Uganda wins concessions from oil companies

Saturday February 11 2012

Uganda has moved from prospecting for oil to expecting drilling any time now. Picture: File

Prospects for bringing Uganda’s oil to the surface within the revised timeframe of 2015/17 have become brighter with the February 3 signing of new Production Sharing Agreements between the government and Irish oil explorer Tullow Oil.

However, the cost of the programme is now the subject of new variables, since under the revised agreements, the proposed export pipeline has been hived off in favour of an in-country refinery.

These developments, which by extension also unlocked Tullow’s $2.9 billion farm-down to partners Total and the China National Oil Offshore Oil Company CNOOC, pave the way for ramp up to oil production that will be preceded by design and implementation of a full field development programme that earlier estimates had suggested would cost in the region of $8-10 billion.

Giving a cautionary timeline of 2015/16 for the first significant oil flows, Tullow Uganda corporate affairs manager Jimmy Kiberu revealed that according to the agreements with government, the company was first expected to submit a field development programme for the Kingfisher field with 12 months. However, the revised cost of the programme would not be known until the full field development plans are complete.

“It is too soon to give figures because the field development plans are not complete. But logically, the first priority now is to develop budgets and complete environmental impact assessments before drilling can start,” Mr Kiberu told The EastAfrican.

Mr Kiberu could also not put a number on how many jobs would be created, although he said it was safe to assume they would be in the thousands as Ugandans became involved across the entire value chain of the new industry.


Coming after more than 18 months of haggling between President Yoweri Museveni and the oil companies, the announcement of the breakthrough in the oil sector lifted the spirits of a country that has been drained by double-digit inflation, high interest rates, severe power shortages and a local currency that has only recently gained traction against the greenback.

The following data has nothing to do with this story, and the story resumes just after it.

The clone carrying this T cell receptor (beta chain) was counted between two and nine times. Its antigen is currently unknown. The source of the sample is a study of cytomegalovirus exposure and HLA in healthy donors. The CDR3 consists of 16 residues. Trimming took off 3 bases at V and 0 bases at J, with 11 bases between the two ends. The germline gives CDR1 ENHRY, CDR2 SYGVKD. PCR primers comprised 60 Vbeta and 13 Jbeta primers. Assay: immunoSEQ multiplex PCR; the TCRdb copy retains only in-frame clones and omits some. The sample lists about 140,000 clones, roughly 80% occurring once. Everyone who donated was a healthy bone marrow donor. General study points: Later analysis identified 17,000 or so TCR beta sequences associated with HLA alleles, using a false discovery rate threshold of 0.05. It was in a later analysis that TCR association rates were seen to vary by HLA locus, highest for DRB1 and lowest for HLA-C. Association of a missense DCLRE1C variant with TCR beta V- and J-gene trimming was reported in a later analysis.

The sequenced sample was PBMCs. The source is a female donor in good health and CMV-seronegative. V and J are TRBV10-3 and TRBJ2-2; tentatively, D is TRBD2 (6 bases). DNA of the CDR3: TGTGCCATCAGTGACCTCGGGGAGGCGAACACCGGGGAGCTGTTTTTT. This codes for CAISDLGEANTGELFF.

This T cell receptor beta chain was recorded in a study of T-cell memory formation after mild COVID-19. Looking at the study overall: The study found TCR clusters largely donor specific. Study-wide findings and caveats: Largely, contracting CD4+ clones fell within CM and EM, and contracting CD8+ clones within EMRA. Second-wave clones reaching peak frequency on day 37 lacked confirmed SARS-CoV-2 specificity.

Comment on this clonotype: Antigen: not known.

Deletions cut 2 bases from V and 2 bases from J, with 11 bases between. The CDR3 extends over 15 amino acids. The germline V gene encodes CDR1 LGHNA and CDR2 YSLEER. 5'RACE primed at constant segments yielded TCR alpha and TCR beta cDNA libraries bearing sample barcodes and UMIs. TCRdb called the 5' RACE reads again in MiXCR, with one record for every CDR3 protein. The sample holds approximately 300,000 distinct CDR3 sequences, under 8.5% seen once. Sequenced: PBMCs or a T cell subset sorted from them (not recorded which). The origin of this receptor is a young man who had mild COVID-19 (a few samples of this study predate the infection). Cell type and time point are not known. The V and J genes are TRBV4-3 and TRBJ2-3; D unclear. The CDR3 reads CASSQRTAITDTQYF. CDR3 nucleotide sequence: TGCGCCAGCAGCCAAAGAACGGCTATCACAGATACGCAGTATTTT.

“In terms of changing the structure of the economy, that is unlikely to happen until after the oil has started flowing; but in the short term, one can expect economic growth to benefit from the investment flows associated with the development of infrastructure that will support oil production,” commented Jared Osoro, a senior research economist with the East African Development Bank in Kampala.

In the course of an address to parliament last Friday, President Museveni gave glimpses into the protracted nature of the negotiations that had transpired between government representatives and the oil companies. With a candidness that reflected the confidence he had in the renegotiated deals, Museveni also departed from his earlier assertions that details of the Production Sharing Agreements were privileged information, casually throwing numbers on the table.

During the cost recovery phase of production, for instance, oil companies will take 74 per cent of the production while Uganda’s take will rise to 58 per cent after the cost recovery phase. That translates into 152,326 barrels of oil per day at the proposed daily peak production threshold of 200,000 barrels.